The UK’s anti-corruption agency plans to return to Kenya some Sh52 million seized from the British printing firm convicted of paying out hefty bribes, codenamed ‘chicken’, to Kenyan electoral and examination officials.
The Serious Fraud Office (SFO) reckons that Kenyan taxpayers – who bore the brunt of inflated tenders that were then paid in bribes – are entitled to receive the £349,057.39 (Sh52 million) that Smith & Ouzman paid Kenyan officials to win lucrative tenders at the Interim Independent Electoral Commission (IIEC) and the Kenya National Examinations Council (Knec).
“The SFO, with the support and agreement of HM Treasury, Department for International Development (DFID) and the Foreign & Commonwealth Office, is keen to ensure that funds equivalent to the bribes paid in this case are made available to the people of Kenya,” said an SFO spokesman.
“We are exploring appropriate mechanisms to facilitate this,” SFO said in an interview with the Business Daily.
The renewed efforts by the UK to bring its citizens to book by attaching the assets of Smith & Ouzman and paying compensation to Nairobi once again puts to shame Kenyan authorities who are yet to nail any of the suspects who feasted on ‘chicken’ and have not asked the UK for reparations.
The Ethics and Anti-Corruption Commission (EACC) had not responded to our queries in the matter at the time of going to press.
Kenya last year set up the Asset Recovery Agency (ARA), headed by deputy solicitor- general Muthoni Kimani, which is the body tasked with freezing assets deemed to be proceeds of financial crime such as money laundering and bribery.
It does not help that the Criminal Assets Recovery Fund (CARF), which will receive recovered public assets from both EACC and ARA, is yet to be operationalised.
The ARA and CARF are established by the Proceeds of Crime and Anti-Money Laundering Act (2009), which criminalised money laundering activities and provides mechanisms for freezing, seizing and confiscating proceeds of crime.
The Sh52 million ‘‘Chickengate’’ reparation comes after London’s Southwark Crown Court on January 8, 2016 seized the assets of Smith & Ouzman and ordered the British printer to pay a total of £2.39 million (Sh351 million) in fines and penalties for bribing Kenyan public officials.
DFID – Britain’s international development agency – is expected to put the funds into a legacy project in areas such as education, water and health that will benefit the Kenyan people.
The Sh52 million ‘‘Chickengate’’ reparation fund is enough to sponsor about 165 needy but bright students with a four-year high school bursary.
It is also enough to pay maternity fees for more than 10,000 women at Kenya’s public hospitals under President Uhuru Kenyatta’s free maternity programme.
Smith & Ouzman was hit with a penalty nearly seven times the £349,057.39 bribes dubbed “chicken” it paid top officials at the IIEC – the predecessor to IEBC – and Knec.
Court papers show that the bribes were paid through Trevy James Oyombra, the S&O Kenyan agent, who would in turn discreetly deliver the ‘‘chicken’’ to IIEC and Knec officials.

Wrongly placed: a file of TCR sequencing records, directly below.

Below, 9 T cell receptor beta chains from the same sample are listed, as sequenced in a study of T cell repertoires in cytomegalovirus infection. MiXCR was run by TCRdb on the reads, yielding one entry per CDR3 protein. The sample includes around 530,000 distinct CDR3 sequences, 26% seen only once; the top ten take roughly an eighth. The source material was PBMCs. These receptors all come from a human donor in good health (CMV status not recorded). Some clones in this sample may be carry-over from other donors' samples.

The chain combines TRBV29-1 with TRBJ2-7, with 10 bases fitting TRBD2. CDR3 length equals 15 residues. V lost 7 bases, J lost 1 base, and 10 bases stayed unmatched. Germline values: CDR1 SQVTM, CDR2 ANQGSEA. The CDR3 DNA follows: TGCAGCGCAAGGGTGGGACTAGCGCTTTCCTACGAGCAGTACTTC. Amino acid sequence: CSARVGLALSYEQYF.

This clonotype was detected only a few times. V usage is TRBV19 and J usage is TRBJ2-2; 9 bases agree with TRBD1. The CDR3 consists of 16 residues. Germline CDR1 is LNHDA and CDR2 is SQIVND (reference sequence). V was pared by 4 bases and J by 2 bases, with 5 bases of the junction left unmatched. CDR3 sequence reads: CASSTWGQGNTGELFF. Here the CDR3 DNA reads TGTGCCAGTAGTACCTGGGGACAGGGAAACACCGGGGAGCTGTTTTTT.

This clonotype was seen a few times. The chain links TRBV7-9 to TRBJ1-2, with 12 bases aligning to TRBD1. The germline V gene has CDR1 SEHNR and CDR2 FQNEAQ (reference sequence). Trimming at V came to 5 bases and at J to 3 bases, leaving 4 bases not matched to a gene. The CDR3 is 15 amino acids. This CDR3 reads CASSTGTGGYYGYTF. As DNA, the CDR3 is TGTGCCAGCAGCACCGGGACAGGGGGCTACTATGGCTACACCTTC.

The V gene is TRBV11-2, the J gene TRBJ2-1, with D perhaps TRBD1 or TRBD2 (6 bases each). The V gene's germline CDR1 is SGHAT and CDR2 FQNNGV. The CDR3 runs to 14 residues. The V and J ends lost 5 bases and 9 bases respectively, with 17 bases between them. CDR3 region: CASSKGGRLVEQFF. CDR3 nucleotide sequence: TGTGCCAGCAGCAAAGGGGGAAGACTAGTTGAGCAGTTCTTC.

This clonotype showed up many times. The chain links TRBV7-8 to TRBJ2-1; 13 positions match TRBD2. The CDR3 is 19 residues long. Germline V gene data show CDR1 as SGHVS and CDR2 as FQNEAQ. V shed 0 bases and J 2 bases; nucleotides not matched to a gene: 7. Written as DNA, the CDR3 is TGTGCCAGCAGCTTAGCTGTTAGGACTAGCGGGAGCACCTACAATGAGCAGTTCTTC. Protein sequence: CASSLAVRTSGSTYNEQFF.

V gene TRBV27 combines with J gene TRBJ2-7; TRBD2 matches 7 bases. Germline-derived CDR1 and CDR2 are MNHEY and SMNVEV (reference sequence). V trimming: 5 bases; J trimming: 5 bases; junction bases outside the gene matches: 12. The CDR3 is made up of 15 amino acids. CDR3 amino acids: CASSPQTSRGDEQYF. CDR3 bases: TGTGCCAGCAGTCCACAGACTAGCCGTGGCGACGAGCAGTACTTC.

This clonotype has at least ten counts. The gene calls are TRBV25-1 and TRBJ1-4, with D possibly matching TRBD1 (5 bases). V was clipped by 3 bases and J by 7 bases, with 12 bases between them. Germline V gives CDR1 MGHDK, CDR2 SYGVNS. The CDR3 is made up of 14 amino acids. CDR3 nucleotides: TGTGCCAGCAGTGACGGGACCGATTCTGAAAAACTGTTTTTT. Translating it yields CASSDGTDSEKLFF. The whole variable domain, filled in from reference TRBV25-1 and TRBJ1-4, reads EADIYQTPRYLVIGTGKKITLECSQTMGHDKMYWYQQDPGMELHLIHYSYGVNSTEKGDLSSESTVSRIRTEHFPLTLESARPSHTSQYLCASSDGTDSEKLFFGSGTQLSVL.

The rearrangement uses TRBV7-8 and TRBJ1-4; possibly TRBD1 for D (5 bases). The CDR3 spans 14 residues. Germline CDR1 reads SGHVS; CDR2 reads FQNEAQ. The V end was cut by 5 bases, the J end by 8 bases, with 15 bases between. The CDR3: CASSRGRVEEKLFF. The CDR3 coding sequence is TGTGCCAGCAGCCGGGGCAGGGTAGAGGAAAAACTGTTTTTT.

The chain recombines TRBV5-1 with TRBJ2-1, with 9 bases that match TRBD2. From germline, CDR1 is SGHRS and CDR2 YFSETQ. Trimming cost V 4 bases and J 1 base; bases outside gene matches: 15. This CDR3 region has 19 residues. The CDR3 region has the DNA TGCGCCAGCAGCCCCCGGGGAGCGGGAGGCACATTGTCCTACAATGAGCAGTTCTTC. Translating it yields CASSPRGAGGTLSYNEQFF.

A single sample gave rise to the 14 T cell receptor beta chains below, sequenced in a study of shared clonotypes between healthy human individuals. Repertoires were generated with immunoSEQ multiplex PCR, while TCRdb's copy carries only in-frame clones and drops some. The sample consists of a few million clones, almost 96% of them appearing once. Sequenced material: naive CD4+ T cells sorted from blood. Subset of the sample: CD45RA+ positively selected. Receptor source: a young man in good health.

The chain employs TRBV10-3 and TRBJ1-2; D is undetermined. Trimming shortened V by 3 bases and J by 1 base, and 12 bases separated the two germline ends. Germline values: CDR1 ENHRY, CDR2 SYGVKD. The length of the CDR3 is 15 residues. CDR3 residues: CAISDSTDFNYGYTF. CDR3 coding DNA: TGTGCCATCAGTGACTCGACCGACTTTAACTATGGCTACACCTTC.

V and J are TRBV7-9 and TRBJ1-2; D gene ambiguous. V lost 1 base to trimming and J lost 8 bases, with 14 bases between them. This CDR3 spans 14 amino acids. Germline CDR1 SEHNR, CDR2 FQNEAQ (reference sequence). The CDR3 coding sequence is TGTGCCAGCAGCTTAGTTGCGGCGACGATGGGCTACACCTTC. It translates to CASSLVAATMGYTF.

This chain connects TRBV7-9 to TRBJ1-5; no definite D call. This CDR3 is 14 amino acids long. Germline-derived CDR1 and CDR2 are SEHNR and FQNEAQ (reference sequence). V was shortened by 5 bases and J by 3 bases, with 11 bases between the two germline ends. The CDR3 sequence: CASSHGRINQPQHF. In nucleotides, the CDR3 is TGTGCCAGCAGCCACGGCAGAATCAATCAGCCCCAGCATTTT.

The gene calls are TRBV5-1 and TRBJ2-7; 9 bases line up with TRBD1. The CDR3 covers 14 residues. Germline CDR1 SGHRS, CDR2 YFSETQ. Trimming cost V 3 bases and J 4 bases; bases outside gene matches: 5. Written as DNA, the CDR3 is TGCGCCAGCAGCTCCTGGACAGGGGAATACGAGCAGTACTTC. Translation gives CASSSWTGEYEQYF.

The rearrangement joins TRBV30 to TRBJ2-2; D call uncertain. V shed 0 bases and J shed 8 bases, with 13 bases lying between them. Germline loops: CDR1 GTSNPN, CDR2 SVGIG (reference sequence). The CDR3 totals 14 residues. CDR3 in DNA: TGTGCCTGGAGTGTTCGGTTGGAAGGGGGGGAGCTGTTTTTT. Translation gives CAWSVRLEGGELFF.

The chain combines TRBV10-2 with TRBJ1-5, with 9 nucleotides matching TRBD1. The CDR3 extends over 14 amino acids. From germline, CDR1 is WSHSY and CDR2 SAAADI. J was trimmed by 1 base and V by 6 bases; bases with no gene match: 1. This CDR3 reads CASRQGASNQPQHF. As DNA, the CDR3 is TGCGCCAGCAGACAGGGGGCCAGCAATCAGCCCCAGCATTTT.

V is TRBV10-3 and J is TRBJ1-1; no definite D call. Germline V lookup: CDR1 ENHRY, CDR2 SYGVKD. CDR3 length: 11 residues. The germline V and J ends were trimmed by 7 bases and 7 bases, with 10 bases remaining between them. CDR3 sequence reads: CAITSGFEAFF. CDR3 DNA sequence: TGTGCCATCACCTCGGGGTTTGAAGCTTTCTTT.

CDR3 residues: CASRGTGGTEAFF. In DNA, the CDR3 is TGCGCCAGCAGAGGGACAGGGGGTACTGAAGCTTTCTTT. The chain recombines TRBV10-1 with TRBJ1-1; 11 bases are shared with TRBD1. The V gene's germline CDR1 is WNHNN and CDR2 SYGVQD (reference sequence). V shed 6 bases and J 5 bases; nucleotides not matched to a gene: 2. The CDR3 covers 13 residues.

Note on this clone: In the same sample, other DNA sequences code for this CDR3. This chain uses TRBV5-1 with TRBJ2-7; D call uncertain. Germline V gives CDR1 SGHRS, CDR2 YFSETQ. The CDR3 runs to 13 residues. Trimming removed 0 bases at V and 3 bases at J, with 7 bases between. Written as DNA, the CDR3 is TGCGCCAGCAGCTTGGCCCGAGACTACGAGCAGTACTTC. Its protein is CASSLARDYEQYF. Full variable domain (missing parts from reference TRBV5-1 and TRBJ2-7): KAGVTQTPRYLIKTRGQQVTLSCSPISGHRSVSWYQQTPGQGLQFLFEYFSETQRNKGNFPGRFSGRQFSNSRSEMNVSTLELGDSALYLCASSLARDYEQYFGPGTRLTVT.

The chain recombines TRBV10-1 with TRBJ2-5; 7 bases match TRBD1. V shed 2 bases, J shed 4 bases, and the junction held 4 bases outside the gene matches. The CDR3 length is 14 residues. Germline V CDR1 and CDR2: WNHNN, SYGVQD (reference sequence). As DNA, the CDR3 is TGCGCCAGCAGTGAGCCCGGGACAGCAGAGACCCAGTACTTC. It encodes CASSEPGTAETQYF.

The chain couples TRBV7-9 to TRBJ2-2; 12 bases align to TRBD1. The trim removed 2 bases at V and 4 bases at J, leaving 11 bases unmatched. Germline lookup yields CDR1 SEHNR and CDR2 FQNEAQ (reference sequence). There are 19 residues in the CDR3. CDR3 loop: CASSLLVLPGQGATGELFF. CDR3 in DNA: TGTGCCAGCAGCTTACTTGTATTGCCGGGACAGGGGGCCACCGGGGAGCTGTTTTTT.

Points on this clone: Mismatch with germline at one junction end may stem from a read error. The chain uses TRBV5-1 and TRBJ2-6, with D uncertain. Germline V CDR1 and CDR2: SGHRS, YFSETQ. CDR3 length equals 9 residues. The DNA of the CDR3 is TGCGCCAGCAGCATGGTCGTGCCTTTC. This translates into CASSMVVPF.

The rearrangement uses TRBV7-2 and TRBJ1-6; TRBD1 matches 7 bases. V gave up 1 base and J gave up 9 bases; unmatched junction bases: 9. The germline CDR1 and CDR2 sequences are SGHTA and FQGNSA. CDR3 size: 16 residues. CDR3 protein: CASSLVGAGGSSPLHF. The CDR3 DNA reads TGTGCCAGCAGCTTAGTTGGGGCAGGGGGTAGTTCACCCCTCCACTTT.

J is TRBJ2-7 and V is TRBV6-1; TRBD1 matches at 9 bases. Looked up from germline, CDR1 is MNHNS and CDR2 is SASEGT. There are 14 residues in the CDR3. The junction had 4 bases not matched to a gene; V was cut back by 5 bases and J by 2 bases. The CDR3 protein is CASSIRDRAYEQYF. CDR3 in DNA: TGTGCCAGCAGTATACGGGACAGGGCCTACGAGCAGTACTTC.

Judge Daniel Pearce-Higgins had in February last year sentenced Nicholas Smith to three years in jail while his father, 72-year- old Christopher Smith, was handed a suspended jail term of 18 months and 250 hours of community service.
The UK’s Bribery Act (2010) outlaws use of bribes by both persons and corporations to influence decisions, win or retain business abroad.
SFO a fortnight ago handed over to EACC the ‘‘Chickengate’’ files – the materials used to jail the officials and seize the assets of Smith & Ouzman.
A cloud of doubt, however, remains over the EACC’s commitment to pursue the Kenyan suspects in the case given the slow pace at which investigations have moved since the UK prosecutors opened their case against British suspects.
Top on the list of those adversely named in the SFO’s ‘‘Chickengate’’ files are Independent Electoral and Boundaries Commission (IEBC) chairman Issack Hassan, former Energy secretary Davis Chirchir (who is a former commissioner at IIEC) and former Knec boss Paul Wasanga.
Other members of the ‘chicken gang’ include former Judiciary registrar Gladys Boss Shollei (ex-deputy CEO at IIEC), former IEBC CEO James Oswago, lawyer Kennedy Nyaundi (ex-commissioner), Kenneth Karani (senior procurement officer), an unnamed finance director, and former Electoral Commission of Kenya commissioner Joseph Khamis Dena.
EACC is yet to complete investigations and charge any of the top officials named in the scandal.
SFO detectives retrieved damning e-mail exchanges between S&O Ltd and Kenyan electoral officials, shipping invoices and local purchase orders (LPOs) used by the procuring entities, to put a solid case of corruption.
For example, Kenyan electoral officials inflated the price of each of the 14.51 million referendum ballot papers ordered in 2010 at the rate of Sh0.75 per ballot paper, translating to kickbacks totalling £105,193.82 (Sh14.8 million).
An unnamed Kenya Bureau of Standards (Kebs) officer is said to have received Sh2.92 million in kickbacks to certify S&O Ltd printing works as having met the required quality standards, documents filed in a London court show.
Court papers show that the Kebs official was paid ‘chicken’ at the rate of Sh0.20 per ballot paper following S&O’s successful bid to print ballot papers for the 2010 Constitution referendum.